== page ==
See It, Shoot It, Send It

Earthquake experts keeping a close eye on Northwest Nevada swarm

Updated: Thursday, August 21 2014, 10:29 PM PDT
Earthquake experts keeping a close eye on Northwest Nevada swarm story image
RENO, Nev. -- In the past month, there have been dozens of earthquakes near the California and Oregon borders.

Nevada Seismological Laboratory Director Graham Kent said the latest quakes are similar to some you might remember. "For those of you who remember Mogul in 2008, it's a lot like the Mogul sequence. That finally ended with a magnitude five."

Kent said it is hard to guess what will come of this swarm in northern Nevada, because monitoring equipment in the area is scarce and so is historical data. "We just haven't seen enough of these things evolve."

What we do know is there is no shortage of seismic activity in the Silver State. "We constitute about 62 percent of all the earthquakes in the Intermountain West," Kent said.

But it has been decades since our area has seen a big one. "From 1950 to 1954 we had seven 6.5s or larger," Kent said. "We haven't had one since."

Kent said the West Tahoe fault near the lake is also overdue. "It on average ruptures every three or four thousand years, and it's been about 4,500 years since its last earthquake."

We do not know when or where the next big quake will be, but Kent said there is a good chance it will trigger other faults. "Reno is just shattered with faults. Tahoe is really easy. You can say one, two, three faults. There you go. Reno you'd need multiple people with multiple hands to point [them] out."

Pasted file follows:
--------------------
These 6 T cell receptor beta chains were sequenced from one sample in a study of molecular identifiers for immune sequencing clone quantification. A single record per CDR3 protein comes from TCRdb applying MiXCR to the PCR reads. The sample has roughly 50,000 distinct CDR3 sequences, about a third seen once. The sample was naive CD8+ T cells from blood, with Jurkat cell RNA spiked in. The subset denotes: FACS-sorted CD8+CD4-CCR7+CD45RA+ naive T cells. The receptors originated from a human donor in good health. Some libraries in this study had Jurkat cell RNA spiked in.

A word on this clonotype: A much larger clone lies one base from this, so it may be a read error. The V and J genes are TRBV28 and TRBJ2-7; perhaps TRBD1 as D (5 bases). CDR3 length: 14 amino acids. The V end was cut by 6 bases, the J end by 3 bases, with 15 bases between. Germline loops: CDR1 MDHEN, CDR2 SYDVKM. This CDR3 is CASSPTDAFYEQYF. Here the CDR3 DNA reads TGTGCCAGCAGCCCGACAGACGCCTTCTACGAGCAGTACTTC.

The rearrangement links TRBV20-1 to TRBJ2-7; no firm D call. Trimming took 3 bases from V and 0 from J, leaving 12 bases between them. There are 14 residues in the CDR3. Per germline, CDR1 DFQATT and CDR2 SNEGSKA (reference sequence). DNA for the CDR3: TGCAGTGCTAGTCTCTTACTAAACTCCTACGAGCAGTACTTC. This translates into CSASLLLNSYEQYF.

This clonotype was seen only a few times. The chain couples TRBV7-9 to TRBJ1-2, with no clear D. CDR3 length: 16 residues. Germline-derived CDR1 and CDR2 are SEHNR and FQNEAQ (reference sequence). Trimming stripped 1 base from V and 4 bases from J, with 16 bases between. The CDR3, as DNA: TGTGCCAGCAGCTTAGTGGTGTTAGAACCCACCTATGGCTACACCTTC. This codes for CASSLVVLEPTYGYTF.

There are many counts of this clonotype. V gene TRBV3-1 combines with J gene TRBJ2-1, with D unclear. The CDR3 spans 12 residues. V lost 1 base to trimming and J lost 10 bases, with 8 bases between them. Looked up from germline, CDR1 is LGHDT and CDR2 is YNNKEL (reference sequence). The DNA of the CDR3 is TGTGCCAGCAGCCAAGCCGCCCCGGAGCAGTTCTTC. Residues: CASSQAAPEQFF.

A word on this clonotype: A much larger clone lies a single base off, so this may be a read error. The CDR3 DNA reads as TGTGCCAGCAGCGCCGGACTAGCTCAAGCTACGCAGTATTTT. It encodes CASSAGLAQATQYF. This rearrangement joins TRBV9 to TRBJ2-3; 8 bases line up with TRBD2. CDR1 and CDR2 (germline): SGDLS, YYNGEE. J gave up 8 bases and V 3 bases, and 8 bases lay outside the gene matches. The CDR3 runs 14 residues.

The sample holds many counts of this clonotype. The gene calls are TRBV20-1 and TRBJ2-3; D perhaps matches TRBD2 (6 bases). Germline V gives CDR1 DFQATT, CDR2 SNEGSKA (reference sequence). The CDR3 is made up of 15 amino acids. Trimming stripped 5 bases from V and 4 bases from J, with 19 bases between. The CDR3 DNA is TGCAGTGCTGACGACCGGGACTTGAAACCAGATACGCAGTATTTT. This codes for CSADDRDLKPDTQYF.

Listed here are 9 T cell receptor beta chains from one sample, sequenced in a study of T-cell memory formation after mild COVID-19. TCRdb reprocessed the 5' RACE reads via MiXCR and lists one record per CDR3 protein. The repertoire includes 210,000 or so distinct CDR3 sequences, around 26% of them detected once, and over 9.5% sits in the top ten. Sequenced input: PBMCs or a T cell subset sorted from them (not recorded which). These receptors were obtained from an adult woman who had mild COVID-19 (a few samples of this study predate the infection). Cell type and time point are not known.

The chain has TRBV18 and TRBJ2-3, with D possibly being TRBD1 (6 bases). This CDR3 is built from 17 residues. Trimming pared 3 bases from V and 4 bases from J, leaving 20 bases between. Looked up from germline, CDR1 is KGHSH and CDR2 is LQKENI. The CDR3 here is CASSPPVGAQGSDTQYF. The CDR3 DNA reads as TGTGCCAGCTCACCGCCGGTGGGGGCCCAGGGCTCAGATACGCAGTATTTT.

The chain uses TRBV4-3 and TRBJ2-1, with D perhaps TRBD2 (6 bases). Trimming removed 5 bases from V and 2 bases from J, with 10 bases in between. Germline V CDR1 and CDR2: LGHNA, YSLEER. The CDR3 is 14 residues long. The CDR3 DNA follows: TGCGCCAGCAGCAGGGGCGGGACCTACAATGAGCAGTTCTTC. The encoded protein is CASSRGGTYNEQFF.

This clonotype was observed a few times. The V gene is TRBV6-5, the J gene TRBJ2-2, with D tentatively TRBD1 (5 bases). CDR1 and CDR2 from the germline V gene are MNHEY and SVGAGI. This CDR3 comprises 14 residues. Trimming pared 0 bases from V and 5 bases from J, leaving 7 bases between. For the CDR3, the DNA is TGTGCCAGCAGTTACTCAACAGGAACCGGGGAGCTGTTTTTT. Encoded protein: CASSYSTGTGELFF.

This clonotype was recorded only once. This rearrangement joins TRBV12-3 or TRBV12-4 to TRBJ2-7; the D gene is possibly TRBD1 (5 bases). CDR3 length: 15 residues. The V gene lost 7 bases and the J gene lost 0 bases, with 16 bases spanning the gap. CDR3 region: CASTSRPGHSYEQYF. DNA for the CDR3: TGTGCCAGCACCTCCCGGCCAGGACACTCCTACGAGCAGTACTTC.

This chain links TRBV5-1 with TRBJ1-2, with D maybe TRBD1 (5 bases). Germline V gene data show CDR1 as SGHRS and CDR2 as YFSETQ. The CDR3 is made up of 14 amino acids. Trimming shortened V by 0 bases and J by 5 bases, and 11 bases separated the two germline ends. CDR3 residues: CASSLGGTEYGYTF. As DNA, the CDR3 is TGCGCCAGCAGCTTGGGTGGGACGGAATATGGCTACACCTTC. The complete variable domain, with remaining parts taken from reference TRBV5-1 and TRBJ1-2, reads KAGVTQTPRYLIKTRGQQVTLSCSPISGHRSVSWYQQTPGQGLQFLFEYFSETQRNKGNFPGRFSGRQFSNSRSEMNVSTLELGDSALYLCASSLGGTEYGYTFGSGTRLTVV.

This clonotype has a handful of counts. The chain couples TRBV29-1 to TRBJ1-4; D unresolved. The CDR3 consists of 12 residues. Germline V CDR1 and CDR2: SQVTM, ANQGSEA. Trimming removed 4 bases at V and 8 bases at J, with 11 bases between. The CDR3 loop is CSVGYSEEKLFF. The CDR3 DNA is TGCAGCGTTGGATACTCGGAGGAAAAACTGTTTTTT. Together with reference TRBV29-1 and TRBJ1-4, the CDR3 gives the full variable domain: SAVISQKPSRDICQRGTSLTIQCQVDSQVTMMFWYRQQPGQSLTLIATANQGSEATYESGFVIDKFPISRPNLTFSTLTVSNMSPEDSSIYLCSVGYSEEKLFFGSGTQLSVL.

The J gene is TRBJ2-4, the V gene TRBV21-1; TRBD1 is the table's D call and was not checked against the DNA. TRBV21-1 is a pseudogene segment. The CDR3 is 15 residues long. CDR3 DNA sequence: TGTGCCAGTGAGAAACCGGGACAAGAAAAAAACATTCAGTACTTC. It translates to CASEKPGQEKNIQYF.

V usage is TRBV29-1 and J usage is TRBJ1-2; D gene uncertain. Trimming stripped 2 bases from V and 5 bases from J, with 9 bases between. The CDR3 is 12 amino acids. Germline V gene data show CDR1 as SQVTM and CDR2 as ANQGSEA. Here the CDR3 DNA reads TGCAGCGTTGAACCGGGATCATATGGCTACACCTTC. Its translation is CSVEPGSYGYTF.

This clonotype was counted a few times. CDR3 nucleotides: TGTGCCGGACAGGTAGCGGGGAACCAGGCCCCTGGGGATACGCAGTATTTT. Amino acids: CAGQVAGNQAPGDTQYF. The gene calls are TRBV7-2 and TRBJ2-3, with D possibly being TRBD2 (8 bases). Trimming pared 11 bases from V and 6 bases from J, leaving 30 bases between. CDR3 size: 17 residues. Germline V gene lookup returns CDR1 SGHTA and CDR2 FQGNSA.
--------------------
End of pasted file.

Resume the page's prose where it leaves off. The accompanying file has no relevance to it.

The good news is now LiDAR technology is helping them map the faults, so we can plan ahead. "How do we mitigate earthquakes?" Kent said. "[We] can't stop them. California can't stop theirs. Oregon, Washington can't stop theirs. But the responsible thing is, how do you mitigate them?"

Kent said if your home is not earthquake safe, now is the time to secure it. "At the end of the day, it's corny, but earthquakes don't kill people. Things falling on people kill people."

Because we cannot yet predict earthquakes, Kent said it is important to always be ready. One way you can do that is by participating in the annual Great Nevada ShakeOut. This year, it is at 10:16 a.m. on October 16.Earthquake experts keeping a close eye on Northwest Nevada swarm
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